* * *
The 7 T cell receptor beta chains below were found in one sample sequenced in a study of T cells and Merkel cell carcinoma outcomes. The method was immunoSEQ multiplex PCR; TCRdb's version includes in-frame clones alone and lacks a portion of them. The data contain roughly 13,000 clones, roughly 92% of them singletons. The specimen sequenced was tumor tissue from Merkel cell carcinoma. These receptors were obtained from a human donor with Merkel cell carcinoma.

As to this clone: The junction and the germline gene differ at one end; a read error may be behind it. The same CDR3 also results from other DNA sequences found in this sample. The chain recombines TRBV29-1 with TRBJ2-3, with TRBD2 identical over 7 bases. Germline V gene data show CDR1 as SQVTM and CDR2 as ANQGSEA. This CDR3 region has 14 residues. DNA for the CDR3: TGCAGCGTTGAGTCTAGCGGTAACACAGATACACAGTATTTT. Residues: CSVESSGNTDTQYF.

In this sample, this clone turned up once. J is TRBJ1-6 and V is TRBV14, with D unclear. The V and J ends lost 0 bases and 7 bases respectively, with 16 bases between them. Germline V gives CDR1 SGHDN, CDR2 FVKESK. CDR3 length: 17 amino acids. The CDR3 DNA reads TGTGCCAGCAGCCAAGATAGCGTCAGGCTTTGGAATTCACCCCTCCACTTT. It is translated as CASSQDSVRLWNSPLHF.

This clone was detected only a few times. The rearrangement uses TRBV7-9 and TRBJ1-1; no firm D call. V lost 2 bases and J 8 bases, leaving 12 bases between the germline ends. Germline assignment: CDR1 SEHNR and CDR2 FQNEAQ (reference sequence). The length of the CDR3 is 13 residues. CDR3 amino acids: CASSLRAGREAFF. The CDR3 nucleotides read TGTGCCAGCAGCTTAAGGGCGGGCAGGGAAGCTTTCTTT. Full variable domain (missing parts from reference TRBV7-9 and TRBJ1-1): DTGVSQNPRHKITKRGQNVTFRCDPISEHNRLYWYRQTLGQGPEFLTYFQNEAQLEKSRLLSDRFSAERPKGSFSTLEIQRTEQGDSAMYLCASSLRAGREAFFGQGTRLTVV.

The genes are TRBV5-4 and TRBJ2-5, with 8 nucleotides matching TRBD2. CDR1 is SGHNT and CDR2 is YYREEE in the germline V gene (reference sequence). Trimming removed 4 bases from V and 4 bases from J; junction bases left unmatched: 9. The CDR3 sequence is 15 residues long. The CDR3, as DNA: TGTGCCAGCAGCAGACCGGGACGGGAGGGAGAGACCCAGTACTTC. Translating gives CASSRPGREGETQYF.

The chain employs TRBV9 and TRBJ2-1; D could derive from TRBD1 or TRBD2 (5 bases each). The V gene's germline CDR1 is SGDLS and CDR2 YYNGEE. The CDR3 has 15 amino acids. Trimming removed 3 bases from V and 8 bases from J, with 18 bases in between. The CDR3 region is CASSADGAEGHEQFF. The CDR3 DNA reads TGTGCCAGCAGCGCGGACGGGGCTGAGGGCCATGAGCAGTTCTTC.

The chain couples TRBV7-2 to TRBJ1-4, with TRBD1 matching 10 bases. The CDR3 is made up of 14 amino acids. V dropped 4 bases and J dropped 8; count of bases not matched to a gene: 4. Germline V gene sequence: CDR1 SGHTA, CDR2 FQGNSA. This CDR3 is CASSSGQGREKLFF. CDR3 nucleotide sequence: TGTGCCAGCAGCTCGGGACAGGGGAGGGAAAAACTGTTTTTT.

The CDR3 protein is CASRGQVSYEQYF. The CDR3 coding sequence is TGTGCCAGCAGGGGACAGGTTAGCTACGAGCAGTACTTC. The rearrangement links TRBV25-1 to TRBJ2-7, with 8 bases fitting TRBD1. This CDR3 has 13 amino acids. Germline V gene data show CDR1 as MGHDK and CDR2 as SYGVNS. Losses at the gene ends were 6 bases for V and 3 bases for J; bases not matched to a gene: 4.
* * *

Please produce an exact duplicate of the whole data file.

The 7 T cell receptor beta chains below were found in one sample sequenced in a study of T cells and Merkel cell carcinoma outcomes. The method was immunoSEQ multiplex PCR; TCRdb's version includes in-frame clones alone and lacks a portion of them. The data contain roughly 13,000 clones, roughly 92% of them singletons. The specimen sequenced was tumor tissue from Merkel cell carcinoma. These receptors were obtained from a human donor with Merkel cell carcinoma.

As to this clone: The junction and the germline gene differ at one end; a read error may be behind it. The same CDR3 also results from other DNA sequences found in this sample. The chain recombines TRBV29-1 with TRBJ2-3, with TRBD2 identical over 7 bases. Germline V gene data show CDR1 as SQVTM and CDR2 as ANQGSEA. This CDR3 region has 14 residues. DNA for the CDR3: TGCAGCGTTGAGTCTAGCGGTAACACAGATACACAGTATTTT. Residues: CSVESSGNTDTQYF.

In this sample, this clone turned up once. J is TRBJ1-6 and V is TRBV14, with D unclear. The V and J ends lost 0 bases and 7 bases respectively, with 16 bases between them. Germline V gives CDR1 SGHDN, CDR2 FVKESK. CDR3 length: 17 amino acids. The CDR3 DNA reads TGTGCCAGCAGCCAAGATAGCGTCAGGCTTTGGAATTCACCCCTCCACTTT. It is translated as CASSQDSVRLWNSPLHF.

This clone was detected only a few times. The rearrangement uses TRBV7-9 and TRBJ1-1; no firm D call. V lost 2 bases and J 8 bases, leaving 12 bases between the germline ends. Germline assignment: CDR1 SEHNR and CDR2 FQNEAQ (reference sequence). The length of the CDR3 is 13 residues. CDR3 amino acids: CASSLRAGREAFF. The CDR3 nucleotides read TGTGCCAGCAGCTTAAGGGCGGGCAGGGAAGCTTTCTTT. Full variable domain (missing parts from reference TRBV7-9 and TRBJ1-1): DTGVSQNPRHKITKRGQNVTFRCDPISEHNRLYWYRQTLGQGPEFLTYFQNEAQLEKSRLLSDRFSAERPKGSFSTLEIQRTEQGDSAMYLCASSLRAGREAFFGQGTRLTVV.

The genes are TRBV5-4 and TRBJ2-5, with 8 nucleotides matching TRBD2. CDR1 is SGHNT and CDR2 is YYREEE in the germline V gene (reference sequence). Trimming removed 4 bases from V and 4 bases from J; junction bases left unmatched: 9. The CDR3 sequence is 15 residues long. The CDR3, as DNA: TGTGCCAGCAGCAGACCGGGACGGGAGGGAGAGACCCAGTACTTC. Translating gives CASSRPGREGETQYF.

The chain employs TRBV9 and TRBJ2-1; D could derive from TRBD1 or TRBD2 (5 bases each). The V gene's germline CDR1 is SGDLS and CDR2 YYNGEE. The CDR3 has 15 amino acids. Trimming removed 3 bases from V and 8 bases from J, with 18 bases in between. The CDR3 region is CASSADGAEGHEQFF. The CDR3 DNA reads TGTGCCAGCAGCGCGGACGGGGCTGAGGGCCATGAGCAGTTCTTC.

The chain couples TRBV7-2 to TRBJ1-4, with TRBD1 matching 10 bases. The CDR3 is made up of 14 amino acids. V dropped 4 bases and J dropped 8; count of bases not matched to a gene: 4. Germline V gene sequence: CDR1 SGHTA, CDR2 FQGNSA. This CDR3 is CASSSGQGREKLFF. CDR3 nucleotide sequence: TGTGCCAGCAGCTCGGGACAGGGGAGGGAAAAACTGTTTTTT.

The CDR3 protein is CASRGQVSYEQYF. The CDR3 coding sequence is TGTGCCAGCAGGGGACAGGTTAGCTACGAGCAGTACTTC. The rearrangement links TRBV25-1 to TRBJ2-7, with 8 bases fitting TRBD1. This CDR3 has 13 amino acids. Germline V gene data show CDR1 as MGHDK and CDR2 as SYGVNS. Losses at the gene ends were 6 bases for V and 3 bases for J; bases not matched to a gene: 4.